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Personal Data Protection and ccTLDs

By Erick Iriarte Ahon, .PE Legal Advisor and Co-Coordinator of LACTLD’s Policy and Legal Working Group

In order to analyze the state of personal data protection regulation in the region and the impact of these regulations on the operation of the various ccTLDs that are members of LACTLD, the Association’s Policy and Legal Working Group conducted a survey during the pandemic.

Firstly, it found that 75% of the surveyed subjects has legislation in place on personal data protection, and only slightly over 12% has no regulation whatsoever on this matter (the remaining sample indicates that while there is no regulation in place, this matter is under parliamentary discussion). Even though some countries in Latin America and the Caribbean have no specific legislation on this matter, it is important to mention that the Universal Declaration of Human Rights (UDHR) already provides for regulation on privacy issues and all of the constitutions in the region mirror such position (apart from being linked to the Pact of San José). It is also worth noting that the specific legislation in place has been growing since 1999, when Argentina introduced special legislation in relation to the protection of personal data.

Also, the survey finds that slightly over 50% of ccTLDs claim that there is a specific government authority in charge of matters related to the protection of personal data. According to these results, half of these entities is autonomous while the other half relies on a different government entity. It should be highlighted that, in Latin America, the design of such authorities is hybrid: They are in charge of both personal data protection and access to public information.

In general terms, any user can register a domain in the ccTLDs. In many cases, ccTLDs have turned to automatic means to facilitate the registration process, but this can also hinder the identification of the registrant. In this regard, the survey shows that only 23.5% of ccTLDs verify all of their requests, while 58.8% of them do so for some cases —this happens, for the most part, with restricted registrations. For example, subdomains for government entities.

Moreover, the survey shows that almost 90% of ccTLDs have a privacy policy. This type of policy establishes a legal guidance even when there is no explicit legislation, since the lack of an ad hoc rule does not hinder the use of an international good practice in relation to the protection of personal data. However, only a little over 50% of them have data security protocols. This is attributed, among other factors, to the lack of specific legislation on cybersecurity in many countries of the region. We, thus, face the challenge to implement as a good practice the compliance with minimum standards for the protection of data, taking into consideration, for example, ISO 27001.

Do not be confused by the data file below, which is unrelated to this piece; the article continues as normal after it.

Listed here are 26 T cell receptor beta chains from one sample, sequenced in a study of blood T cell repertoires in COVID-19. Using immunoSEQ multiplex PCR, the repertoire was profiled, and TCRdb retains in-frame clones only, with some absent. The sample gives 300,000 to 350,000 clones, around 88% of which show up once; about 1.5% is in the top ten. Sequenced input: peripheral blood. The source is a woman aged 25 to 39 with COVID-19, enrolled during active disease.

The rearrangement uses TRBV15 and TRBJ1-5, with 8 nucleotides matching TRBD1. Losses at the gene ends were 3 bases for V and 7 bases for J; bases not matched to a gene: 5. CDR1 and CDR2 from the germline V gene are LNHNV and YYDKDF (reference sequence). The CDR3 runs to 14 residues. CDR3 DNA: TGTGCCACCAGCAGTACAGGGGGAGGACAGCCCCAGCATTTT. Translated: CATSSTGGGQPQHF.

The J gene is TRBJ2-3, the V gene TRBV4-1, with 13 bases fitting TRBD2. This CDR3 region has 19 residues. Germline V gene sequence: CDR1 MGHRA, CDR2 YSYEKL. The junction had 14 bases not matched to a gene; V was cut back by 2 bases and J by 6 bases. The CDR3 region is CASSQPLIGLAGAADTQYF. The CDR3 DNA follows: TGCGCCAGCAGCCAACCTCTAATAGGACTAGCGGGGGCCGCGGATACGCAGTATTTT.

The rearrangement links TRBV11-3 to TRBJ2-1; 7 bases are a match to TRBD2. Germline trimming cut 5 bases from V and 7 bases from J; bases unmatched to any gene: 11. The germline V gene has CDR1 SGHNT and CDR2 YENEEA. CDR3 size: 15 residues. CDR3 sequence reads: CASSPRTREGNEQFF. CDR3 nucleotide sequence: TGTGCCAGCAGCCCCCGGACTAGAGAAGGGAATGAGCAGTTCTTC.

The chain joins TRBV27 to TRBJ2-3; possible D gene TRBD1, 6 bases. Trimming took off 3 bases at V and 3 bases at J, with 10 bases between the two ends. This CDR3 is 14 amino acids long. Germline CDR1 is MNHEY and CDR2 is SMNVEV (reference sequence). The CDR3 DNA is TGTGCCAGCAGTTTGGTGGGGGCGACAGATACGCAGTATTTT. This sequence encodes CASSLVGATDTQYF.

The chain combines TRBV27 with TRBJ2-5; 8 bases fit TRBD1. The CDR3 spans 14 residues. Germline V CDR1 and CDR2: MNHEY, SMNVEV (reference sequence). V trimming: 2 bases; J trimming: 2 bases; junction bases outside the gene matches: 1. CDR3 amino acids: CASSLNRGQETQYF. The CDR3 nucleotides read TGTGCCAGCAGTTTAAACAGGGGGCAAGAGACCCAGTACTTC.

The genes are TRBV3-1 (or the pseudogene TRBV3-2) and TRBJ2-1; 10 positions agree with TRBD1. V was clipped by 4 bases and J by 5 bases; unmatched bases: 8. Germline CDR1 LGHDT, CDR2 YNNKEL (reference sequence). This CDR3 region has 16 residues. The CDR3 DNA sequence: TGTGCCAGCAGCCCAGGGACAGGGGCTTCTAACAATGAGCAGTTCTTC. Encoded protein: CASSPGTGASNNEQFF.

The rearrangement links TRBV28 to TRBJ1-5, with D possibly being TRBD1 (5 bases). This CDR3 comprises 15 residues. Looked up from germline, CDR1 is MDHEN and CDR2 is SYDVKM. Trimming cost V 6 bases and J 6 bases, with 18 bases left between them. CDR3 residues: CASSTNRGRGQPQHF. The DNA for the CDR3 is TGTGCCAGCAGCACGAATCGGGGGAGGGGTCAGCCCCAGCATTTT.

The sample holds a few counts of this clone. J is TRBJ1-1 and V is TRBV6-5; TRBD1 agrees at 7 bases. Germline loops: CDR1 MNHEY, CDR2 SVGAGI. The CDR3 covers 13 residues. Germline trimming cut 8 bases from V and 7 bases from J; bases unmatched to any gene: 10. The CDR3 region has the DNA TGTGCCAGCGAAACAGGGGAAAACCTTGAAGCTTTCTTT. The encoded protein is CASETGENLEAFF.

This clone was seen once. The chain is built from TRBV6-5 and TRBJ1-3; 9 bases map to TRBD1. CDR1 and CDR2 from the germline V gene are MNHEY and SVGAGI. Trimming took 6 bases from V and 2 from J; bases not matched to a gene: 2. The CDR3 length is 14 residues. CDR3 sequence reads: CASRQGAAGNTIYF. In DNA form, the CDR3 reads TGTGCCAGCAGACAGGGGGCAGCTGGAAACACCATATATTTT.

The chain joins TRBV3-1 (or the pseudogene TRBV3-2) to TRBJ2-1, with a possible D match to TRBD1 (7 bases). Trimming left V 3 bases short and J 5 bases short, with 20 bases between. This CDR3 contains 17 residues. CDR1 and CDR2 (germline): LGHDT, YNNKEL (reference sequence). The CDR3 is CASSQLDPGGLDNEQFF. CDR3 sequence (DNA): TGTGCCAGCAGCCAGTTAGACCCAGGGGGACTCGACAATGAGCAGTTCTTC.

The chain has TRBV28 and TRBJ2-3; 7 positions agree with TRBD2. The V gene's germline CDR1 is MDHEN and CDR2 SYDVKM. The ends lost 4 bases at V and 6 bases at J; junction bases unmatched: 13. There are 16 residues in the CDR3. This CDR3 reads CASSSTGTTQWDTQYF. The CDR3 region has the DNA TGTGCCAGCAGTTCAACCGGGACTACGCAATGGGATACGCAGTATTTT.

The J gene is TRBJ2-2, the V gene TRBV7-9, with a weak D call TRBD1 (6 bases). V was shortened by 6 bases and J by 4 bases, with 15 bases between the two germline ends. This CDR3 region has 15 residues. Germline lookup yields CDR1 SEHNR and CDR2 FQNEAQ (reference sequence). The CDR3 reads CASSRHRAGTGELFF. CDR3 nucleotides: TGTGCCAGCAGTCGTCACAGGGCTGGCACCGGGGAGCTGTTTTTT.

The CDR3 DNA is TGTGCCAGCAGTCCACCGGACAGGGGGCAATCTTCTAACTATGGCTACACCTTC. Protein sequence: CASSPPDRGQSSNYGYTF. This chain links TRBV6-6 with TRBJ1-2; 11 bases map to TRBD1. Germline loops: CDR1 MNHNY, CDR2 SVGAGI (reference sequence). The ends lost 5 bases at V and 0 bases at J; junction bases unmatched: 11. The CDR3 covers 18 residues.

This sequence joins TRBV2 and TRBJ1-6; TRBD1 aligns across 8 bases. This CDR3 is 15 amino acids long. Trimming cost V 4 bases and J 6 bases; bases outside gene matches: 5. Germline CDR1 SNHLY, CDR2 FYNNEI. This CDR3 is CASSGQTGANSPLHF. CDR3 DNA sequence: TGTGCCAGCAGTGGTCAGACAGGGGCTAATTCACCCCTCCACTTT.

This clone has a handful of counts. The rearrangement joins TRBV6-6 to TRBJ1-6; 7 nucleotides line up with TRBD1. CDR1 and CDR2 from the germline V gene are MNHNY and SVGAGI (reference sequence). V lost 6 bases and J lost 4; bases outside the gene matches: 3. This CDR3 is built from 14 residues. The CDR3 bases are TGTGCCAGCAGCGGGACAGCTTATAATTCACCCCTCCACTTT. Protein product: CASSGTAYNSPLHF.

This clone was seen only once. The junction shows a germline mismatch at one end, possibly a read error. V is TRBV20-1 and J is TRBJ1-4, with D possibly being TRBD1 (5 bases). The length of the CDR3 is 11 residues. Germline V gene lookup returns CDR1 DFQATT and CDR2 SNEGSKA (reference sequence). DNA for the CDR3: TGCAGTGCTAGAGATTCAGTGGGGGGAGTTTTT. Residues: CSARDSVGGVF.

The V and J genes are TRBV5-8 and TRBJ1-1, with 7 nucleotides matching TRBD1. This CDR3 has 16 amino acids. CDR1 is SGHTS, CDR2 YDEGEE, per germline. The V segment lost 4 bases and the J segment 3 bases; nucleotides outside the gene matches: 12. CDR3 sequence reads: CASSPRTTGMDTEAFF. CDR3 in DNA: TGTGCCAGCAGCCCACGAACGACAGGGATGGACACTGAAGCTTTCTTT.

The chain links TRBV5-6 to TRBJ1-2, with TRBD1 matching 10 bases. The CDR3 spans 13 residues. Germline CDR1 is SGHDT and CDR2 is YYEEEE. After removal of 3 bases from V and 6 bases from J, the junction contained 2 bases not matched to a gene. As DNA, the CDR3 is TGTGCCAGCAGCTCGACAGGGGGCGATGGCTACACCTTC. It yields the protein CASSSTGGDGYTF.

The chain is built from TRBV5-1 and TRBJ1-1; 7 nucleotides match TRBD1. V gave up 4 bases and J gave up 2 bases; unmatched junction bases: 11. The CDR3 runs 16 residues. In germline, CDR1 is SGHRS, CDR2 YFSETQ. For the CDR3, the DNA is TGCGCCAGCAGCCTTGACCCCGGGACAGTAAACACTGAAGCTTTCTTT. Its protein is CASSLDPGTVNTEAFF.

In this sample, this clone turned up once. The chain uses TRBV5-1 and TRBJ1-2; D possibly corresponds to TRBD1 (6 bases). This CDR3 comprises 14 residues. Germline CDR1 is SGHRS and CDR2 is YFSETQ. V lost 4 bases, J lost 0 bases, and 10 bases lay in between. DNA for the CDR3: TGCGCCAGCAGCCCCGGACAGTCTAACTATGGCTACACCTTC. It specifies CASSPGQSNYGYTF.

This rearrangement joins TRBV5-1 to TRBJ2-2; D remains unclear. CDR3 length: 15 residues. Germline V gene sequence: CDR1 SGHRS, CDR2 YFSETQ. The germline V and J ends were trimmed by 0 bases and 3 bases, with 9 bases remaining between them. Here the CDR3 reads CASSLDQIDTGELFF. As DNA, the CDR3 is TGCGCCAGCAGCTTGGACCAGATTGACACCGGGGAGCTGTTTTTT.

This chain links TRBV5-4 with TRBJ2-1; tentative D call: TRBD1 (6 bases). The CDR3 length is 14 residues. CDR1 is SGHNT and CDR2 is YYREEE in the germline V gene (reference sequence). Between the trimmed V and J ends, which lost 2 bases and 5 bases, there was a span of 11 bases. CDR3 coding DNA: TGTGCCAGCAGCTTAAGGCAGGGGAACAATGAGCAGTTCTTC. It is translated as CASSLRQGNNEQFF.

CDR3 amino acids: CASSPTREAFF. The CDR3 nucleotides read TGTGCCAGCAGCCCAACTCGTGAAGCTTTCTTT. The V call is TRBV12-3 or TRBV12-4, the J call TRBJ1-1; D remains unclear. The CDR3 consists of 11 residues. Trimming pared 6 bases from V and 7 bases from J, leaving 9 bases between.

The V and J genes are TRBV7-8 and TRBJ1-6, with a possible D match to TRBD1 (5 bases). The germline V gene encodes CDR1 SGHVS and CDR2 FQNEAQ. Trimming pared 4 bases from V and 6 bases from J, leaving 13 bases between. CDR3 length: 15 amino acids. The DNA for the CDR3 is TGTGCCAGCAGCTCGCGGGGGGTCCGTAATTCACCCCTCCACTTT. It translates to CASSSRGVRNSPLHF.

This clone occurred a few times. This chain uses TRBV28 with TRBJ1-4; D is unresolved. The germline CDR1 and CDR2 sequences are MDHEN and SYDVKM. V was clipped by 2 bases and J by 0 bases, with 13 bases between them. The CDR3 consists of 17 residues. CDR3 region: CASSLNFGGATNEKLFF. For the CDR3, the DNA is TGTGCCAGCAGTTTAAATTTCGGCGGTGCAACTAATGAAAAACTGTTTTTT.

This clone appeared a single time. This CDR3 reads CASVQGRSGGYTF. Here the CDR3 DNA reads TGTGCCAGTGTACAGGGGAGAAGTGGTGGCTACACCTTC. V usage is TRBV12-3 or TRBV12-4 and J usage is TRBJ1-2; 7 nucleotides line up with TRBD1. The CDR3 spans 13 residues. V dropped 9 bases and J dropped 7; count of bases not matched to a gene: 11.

The lack of protocols is paired with the lack of an official in charge of data protection, who only exists in 11.8% of the surveyed ccTLDs (and who is probably explicitly required by law).

Also, 35.3% of ccTLDs responded that they have a person in charge of performing such role, though the position is not officially defined as such in their organization.

WHOIS privacy services, which have been growing in the domain industry in the last few years, were also analyzed in our survey. The answers obtained revealed that 58.8% of regional ccTLDs offer this type of services. While 41.2% of the surveyed ccTLDs do not have the WHOIS privacy services, registrants are able, in many cases, to have access to them indirectly through international registrars.

The survey conducted by the Policy and Legal Working Group revealed a series of relevant outcomes in relation to the data requested by ccTLDs in the registration process. It was noted that most ccTLDs collect more information about the registrant and the administrative contact when compared to the technical contact. A noteworthy discovery was that data related to ID cards are the less requested data, together with fax number information. As regards the storage of the requested data, the survey found that 35.6% of ccTLDs do not retain such data after the domain is removed or deregistered, while the rest of them keep the information for varying periods of time.

Even though many of the data requested in the registration process are not published in the WHOIS, these can be requested by public authorities through court orders or intellectual property administrative entities.

Finally, the survey allowed us to reach some conclusions on the impact of the General Data Protection Regulation (GDPR) on Latin American and Caribbean ccTLDs’ policies. According to their answers, 58.8% of them have introduced or plan to introduce modifications in relation to the GDPR —especially for holders of domain names under European jurisdiction—, while 41.2% of ccTLDs have yet to do so.

– The original post was published in the LACTLD Report No. 12